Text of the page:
ATMOSPHERIC/ FUNERAL DOOM METAL | KYIV/ UKRAINE
RELEASED VIA SOLITUDE PRODUCTIONS ON 20.08.2012
Funeral Doom is a weird one. On paper it’s one of the most conservatively defined Metal sub-genres, essentially a very specific form of Death-Doom, but in reality many of the bands who play it have managed to define their own recognisable sound within those very narrow boundaries. Esoteric’s psychedelic horror is clearly distinguishable from Tyranny’s slow-motion epic bombast or genre-godfathers Skepticism’s suicidal nightmares, even though all three bands use pretty much the same musical elements.
Russian newcomers Narrow House are still defining their own style, but on the basis of this debut they’re well on their way to doing so. The first thing you notice about A Key To Panngrieb is how lush and professional it sounds – big strings, clear, unmuddied production and perfectly crisp drums give the music a depth and space that you don’t often hear in underground Metal. It sounds MASSIVE, and that sound really supports the feel that Narrow House are going for, which is one of utter melancholy and despair.
The final track on the album is a Russian-language reinterpretation of Estoric’s Beneath This Face, which is interesting and well-played, but also quite different to the three original songs which constitute the rest of the album’s running time. In contrast to Esoteric’s busier, more twisting song-structure, Narrow House’s own material is spacious, languid and oddly withdrawn. There’s an ethereal, almost passive quality here that reminds me of Blut Aus Nord’s controversial MoRT (though the music is not at all similar) – it seems devoid of the aggression and overstatement that’s typical of Metal, even the slower genres. This is music that isn’t going to make it easy for you or meet you half-way – you need to come to it, and if you’re not prepared to do so A Key To Panngrieb could be an extremely frustrating experience. For those with the patience, though, these three songs open up slowly, revealing a genuine depth of emotion.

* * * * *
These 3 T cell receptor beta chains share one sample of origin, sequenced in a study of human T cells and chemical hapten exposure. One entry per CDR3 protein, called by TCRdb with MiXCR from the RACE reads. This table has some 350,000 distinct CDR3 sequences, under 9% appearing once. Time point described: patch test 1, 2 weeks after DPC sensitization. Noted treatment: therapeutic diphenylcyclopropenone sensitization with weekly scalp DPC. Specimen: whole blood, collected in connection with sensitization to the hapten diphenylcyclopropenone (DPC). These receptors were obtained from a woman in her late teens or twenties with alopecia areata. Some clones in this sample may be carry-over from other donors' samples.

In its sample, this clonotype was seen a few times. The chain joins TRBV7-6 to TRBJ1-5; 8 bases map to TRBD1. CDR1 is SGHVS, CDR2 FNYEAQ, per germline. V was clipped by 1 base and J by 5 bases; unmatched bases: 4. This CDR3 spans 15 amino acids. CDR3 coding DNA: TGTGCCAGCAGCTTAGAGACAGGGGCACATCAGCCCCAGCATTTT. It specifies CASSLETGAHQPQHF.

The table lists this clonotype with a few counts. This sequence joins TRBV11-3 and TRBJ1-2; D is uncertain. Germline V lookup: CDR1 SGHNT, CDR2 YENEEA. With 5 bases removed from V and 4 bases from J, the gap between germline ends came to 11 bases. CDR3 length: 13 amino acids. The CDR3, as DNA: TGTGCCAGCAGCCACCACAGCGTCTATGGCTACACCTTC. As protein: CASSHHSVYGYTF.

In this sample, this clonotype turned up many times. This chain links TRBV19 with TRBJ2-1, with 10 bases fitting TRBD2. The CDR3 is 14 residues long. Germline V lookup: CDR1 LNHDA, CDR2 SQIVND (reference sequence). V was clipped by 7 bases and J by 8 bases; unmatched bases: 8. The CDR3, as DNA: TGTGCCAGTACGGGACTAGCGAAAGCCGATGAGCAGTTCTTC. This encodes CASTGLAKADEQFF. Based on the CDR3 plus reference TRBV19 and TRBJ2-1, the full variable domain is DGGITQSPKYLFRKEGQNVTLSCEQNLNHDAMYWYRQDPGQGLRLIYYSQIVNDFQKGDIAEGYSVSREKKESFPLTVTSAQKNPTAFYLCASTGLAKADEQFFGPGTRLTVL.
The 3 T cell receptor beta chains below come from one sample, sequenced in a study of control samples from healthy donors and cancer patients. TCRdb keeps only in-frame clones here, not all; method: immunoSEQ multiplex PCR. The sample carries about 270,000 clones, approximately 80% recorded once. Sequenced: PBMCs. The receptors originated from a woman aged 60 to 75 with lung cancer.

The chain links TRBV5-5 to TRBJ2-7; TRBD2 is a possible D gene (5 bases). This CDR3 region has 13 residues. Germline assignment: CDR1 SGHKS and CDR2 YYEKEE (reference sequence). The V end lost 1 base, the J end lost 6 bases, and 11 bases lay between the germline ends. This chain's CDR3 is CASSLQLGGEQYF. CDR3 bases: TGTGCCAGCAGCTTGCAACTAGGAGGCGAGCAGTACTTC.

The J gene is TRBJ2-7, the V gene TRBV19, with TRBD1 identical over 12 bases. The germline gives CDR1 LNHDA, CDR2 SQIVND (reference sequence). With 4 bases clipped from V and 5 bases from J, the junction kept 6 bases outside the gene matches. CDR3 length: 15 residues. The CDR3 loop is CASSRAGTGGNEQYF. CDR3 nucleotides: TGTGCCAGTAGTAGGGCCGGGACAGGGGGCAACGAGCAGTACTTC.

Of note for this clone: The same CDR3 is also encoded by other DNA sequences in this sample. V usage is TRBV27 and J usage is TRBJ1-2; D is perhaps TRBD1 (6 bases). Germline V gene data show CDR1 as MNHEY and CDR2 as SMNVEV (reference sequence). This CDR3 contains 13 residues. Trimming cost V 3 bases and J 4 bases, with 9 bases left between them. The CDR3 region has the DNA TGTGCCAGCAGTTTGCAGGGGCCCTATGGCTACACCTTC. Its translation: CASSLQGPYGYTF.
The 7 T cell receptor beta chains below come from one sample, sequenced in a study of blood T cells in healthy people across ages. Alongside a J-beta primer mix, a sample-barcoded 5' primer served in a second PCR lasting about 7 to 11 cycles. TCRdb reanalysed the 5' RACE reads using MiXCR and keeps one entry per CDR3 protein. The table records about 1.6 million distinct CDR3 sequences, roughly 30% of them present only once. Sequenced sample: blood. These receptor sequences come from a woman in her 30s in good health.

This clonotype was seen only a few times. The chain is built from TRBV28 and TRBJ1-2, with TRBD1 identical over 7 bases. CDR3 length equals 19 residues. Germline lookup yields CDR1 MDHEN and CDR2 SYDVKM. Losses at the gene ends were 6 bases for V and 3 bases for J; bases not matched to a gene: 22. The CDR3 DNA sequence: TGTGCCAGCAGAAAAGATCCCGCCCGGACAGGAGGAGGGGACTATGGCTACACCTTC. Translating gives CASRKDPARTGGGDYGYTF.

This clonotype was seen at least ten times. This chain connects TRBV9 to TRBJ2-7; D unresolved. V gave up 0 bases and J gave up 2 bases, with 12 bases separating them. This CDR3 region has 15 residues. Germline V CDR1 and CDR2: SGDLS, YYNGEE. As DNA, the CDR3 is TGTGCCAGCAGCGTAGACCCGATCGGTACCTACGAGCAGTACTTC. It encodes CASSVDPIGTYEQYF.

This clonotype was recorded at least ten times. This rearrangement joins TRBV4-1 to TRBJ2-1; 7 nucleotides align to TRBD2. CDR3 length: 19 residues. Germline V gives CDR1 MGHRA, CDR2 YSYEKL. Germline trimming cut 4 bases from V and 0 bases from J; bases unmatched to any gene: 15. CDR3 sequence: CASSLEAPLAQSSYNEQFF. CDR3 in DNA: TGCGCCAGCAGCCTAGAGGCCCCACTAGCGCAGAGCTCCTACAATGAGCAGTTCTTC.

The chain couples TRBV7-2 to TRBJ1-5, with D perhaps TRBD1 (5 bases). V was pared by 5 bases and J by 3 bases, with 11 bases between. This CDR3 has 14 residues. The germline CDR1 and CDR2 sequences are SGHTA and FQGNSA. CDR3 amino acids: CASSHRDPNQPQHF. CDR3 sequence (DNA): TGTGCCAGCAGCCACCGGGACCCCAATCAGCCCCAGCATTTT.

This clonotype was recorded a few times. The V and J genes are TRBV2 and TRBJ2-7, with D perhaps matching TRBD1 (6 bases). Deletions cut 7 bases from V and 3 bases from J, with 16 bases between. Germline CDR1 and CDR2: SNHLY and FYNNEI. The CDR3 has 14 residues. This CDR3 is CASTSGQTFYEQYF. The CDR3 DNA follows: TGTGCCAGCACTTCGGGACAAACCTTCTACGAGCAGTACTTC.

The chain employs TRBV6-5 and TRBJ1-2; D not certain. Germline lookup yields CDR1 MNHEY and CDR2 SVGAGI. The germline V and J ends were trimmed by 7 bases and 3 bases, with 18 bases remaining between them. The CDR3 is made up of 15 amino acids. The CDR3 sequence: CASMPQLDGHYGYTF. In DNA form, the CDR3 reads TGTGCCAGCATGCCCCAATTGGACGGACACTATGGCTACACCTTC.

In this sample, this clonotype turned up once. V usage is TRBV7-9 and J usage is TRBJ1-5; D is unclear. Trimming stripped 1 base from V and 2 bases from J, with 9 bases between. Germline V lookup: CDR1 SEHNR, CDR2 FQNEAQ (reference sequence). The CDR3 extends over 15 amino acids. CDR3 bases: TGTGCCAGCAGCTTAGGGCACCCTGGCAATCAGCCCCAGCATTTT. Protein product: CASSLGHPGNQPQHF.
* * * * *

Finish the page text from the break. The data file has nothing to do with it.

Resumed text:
A Key To Panngrieb, then is an extremely promising start from a band who haven’t quite developed their own recognisable sound within a restrictive sub-genre yet, but are a lot closer to it than you might reasonably expect. Certainly a name to keep an eye on for anyone with an appreciation for Funeral Doom . [7/10 – RICHARD THE INFERNAL OVERLORD]